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Doggy hot spot

Garth Nature Area’s dog park provides retreat for owners, pets
Tuesday, May 22, 2007 | 12:00 a.m. CDT; updated 5:23 p.m. CDT, Monday, July 21, 2008
Dogs Rommel and Patton jump out of the lake after chasing down a tennis ball at Bear Creek Park on Saturday afternoon. Their owners, Jason and Erin Gubbins, are among the many people who have started taking their dogs to Bear Creek since it opened. “We used to take them up to Twin Lakes,” Erin Gubbins said. “This is a lot closer.”

Terry Showers opens up a small sandwich bag filled with brown pellets and is instantly surrounded by three dogs, anxiously wagging their tails for a treat.

That was the scene at the Garth Nature Area’s recently opened off-leash dog park, which is quickly becoming a hot spot for Columbia’s furry friends and their owners.

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The 3.6-acre park is on the east side of the nature area, near the parking lot off Garth Avenue. A round, treated lumber fence lined with wire mesh creates a safe grassy field and a water spot where dogs of all sizes can play. White boxes posted on wooden poles offer Mutt Mitts plastic bags, making it easy for owners to clean up after their pets.

The park is one of five off-leash areas in Columbia and the second dog park; the other is at Twin Lakes Recreation Center.

An off-leash area is a place where owners can let their dogs roam free, while a dog park is a fenced-in civic area for dogs and their owners to congregate.

Mike Griggs, park services manager for the Columbia Parks and Recreation Department, said there was a great need for a dog park on the north side of Columbia.

“With so many non-yard properties in Columbia, a place like this is needed,” Griggs said. “A young woman told me she used to go all the way to Twin Lakes with her dog, but with gas prices being so high, she stopped going. Now she has a place that is convenient and close to home, and she can go every day.”

The dog park cost $14,400 and was funded from the city’s park sales tax.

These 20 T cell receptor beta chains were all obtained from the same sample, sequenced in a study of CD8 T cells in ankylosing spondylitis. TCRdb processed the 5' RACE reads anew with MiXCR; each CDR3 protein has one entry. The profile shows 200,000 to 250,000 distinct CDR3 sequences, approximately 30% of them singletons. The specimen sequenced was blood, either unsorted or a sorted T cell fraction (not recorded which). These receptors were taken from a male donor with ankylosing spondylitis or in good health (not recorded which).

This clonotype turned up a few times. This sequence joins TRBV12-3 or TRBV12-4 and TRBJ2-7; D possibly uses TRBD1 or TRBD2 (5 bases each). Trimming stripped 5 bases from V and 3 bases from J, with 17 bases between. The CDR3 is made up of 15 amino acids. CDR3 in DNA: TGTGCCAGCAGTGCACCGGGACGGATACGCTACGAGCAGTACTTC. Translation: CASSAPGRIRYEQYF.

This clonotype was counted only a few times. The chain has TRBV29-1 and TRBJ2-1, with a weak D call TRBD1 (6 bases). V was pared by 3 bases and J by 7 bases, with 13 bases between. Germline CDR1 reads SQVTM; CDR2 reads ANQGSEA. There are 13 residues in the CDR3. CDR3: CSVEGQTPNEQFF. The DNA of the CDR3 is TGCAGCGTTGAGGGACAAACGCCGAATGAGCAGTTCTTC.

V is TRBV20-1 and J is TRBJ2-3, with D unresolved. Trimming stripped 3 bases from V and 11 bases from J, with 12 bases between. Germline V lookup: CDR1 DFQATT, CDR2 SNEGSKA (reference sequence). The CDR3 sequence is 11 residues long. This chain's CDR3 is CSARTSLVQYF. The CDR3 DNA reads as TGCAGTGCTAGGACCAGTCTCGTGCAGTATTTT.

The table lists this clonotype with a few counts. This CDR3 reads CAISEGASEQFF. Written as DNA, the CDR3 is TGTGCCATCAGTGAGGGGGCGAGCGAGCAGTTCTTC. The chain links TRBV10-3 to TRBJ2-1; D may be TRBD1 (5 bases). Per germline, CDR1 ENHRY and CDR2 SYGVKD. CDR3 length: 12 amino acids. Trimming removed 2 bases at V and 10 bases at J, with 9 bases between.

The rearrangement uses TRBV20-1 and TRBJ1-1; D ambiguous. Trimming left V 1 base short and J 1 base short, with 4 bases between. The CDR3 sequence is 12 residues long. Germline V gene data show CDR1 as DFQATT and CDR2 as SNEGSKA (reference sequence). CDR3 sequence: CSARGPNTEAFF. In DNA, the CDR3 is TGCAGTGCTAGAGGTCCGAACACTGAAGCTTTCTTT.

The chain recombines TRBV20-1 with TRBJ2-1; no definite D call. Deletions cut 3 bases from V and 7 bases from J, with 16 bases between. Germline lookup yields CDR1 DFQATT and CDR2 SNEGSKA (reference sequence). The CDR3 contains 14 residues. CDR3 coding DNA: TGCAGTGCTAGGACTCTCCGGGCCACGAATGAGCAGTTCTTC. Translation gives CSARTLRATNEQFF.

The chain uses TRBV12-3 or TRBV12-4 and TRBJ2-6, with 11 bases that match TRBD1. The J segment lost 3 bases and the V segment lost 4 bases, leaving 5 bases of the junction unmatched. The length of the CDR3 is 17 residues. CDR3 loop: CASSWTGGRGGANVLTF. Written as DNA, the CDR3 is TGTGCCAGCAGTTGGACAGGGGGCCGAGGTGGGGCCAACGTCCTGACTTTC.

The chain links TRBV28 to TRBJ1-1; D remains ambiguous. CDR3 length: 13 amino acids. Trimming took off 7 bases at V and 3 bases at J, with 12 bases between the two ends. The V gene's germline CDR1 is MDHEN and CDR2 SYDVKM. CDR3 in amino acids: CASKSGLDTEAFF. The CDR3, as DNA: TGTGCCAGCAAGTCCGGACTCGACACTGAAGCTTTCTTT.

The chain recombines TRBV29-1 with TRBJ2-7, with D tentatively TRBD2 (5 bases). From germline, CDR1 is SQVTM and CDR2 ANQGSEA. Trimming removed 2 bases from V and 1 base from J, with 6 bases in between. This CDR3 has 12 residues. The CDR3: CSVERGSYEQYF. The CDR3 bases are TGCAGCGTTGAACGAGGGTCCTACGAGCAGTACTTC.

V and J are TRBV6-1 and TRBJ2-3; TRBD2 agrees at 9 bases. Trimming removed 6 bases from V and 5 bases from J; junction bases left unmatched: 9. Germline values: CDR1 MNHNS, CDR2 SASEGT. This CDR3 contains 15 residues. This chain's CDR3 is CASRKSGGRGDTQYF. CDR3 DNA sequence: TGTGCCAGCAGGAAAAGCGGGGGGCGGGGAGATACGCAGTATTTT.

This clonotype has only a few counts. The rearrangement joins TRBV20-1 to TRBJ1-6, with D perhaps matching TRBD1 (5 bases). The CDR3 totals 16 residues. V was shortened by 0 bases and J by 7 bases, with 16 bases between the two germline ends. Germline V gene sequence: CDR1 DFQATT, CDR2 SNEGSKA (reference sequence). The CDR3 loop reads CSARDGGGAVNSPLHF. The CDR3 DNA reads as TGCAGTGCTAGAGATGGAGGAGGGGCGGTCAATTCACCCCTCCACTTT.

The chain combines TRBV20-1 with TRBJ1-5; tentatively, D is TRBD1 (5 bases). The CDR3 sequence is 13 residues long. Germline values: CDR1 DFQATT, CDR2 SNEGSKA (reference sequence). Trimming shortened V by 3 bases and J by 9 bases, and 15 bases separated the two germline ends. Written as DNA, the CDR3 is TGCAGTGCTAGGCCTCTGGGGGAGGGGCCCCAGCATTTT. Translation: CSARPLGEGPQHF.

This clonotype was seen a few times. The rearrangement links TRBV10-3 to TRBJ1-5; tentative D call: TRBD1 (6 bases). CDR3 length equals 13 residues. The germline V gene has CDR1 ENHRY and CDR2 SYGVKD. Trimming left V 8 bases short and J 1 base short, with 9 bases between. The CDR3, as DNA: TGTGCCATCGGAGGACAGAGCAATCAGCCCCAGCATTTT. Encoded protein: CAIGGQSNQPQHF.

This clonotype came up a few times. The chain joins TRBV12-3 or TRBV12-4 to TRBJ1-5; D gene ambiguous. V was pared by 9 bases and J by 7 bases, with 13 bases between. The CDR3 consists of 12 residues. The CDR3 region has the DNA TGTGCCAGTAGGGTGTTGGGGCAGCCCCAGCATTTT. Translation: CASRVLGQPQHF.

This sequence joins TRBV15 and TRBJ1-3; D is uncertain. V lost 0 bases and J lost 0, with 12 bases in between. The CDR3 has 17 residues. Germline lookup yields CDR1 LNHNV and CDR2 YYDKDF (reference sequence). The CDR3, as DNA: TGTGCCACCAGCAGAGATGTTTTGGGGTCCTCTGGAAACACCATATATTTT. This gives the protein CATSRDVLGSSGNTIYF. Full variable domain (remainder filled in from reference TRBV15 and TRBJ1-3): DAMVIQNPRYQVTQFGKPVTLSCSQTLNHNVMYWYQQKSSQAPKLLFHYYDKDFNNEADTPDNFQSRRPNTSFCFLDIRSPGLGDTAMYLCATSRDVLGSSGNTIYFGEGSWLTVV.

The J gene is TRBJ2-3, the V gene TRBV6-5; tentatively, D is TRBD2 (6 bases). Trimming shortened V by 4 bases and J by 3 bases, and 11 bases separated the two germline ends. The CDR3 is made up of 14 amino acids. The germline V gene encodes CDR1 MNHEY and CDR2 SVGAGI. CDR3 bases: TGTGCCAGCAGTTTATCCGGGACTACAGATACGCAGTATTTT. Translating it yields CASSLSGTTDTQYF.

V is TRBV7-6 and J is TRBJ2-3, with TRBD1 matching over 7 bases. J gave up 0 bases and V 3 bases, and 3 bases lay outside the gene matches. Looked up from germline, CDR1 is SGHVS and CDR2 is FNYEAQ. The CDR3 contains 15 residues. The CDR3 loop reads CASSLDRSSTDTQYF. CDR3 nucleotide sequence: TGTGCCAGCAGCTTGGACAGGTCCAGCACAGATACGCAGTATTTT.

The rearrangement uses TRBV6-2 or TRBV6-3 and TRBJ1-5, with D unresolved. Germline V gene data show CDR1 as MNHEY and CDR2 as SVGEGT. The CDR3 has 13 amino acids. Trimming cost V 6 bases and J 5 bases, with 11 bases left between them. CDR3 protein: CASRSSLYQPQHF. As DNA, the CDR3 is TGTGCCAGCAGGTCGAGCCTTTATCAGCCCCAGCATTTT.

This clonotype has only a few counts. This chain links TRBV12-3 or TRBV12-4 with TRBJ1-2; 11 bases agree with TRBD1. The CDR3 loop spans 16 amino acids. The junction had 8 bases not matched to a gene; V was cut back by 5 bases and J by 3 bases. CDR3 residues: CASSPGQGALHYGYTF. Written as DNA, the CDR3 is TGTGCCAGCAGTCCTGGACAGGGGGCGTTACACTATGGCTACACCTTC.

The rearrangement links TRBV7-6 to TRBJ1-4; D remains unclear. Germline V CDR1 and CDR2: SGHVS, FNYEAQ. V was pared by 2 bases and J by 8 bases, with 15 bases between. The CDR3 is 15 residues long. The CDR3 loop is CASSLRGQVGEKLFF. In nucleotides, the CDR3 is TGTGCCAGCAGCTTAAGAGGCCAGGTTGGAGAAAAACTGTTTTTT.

“All we had to pay for was the fence, so it was relatively cheap,” Griggs said.

The Parks and Recreation Department viewed presentations on dog parks in cities such as Indianapolis for ideas on the design of the park

as well as for suggested rules and regulations. Griggs said features such as a drinking area and a rinse area will be added to address dog owner’s concerns.

“We’ve gotten a lot of positive feedback but also a lot of suggestions,” Griggs said. “We want to make it more of a decent little park area.”

Dog owner Nicole Volkert said she enjoys having a place she can bring both her two dogs and her two young daughters to play.

“I used to live in Chicago, and they didn’t have anything like this,” Volkert said. “(In Chicago), it was basically just a parking lot where dogs had urinated, and I would have never taken a child there. My daughters love dogs, and this is a real nature setting. It’s pretty, and the dog owners pick up after their dogs and have them under control.”

While many dog owners view the park as a rare place for their pets to roam free and get exercise, Showers, the owner of a Cairn terrier and a chocolate lab, said the park provides an opportunity for his dogs to meet other dogs.

“We live in the country, so they have plenty of places to run around and exercise, but there is more socialization here,” Showers said. “It’s also a good place to train them because if you can get them to stay and sit around the distraction of other dogs, it is better than in a field alone.”

Beyond a place of freedom and socialization for dogs, the Garth Nature Area dog park is also building community among Columbia’s human residents.

“I find the dog owners can be more friendly and talkative than the parents when I take my kids to the playground,” Volkert said. “I definitely think Columbia is a good place for dog owners. The people who take their dogs to dog parks really enjoy their dogs.”

Griggs said even non-dog owners are benefiting from the dog park.

“Previously, the whole area was leash-free,” Griggs said. “If someone was walking on the trail, a dog could come right up to them. People who are uncomfortable with dogs are happy because there is a fenced-in area now, and they don’t have to worry.”


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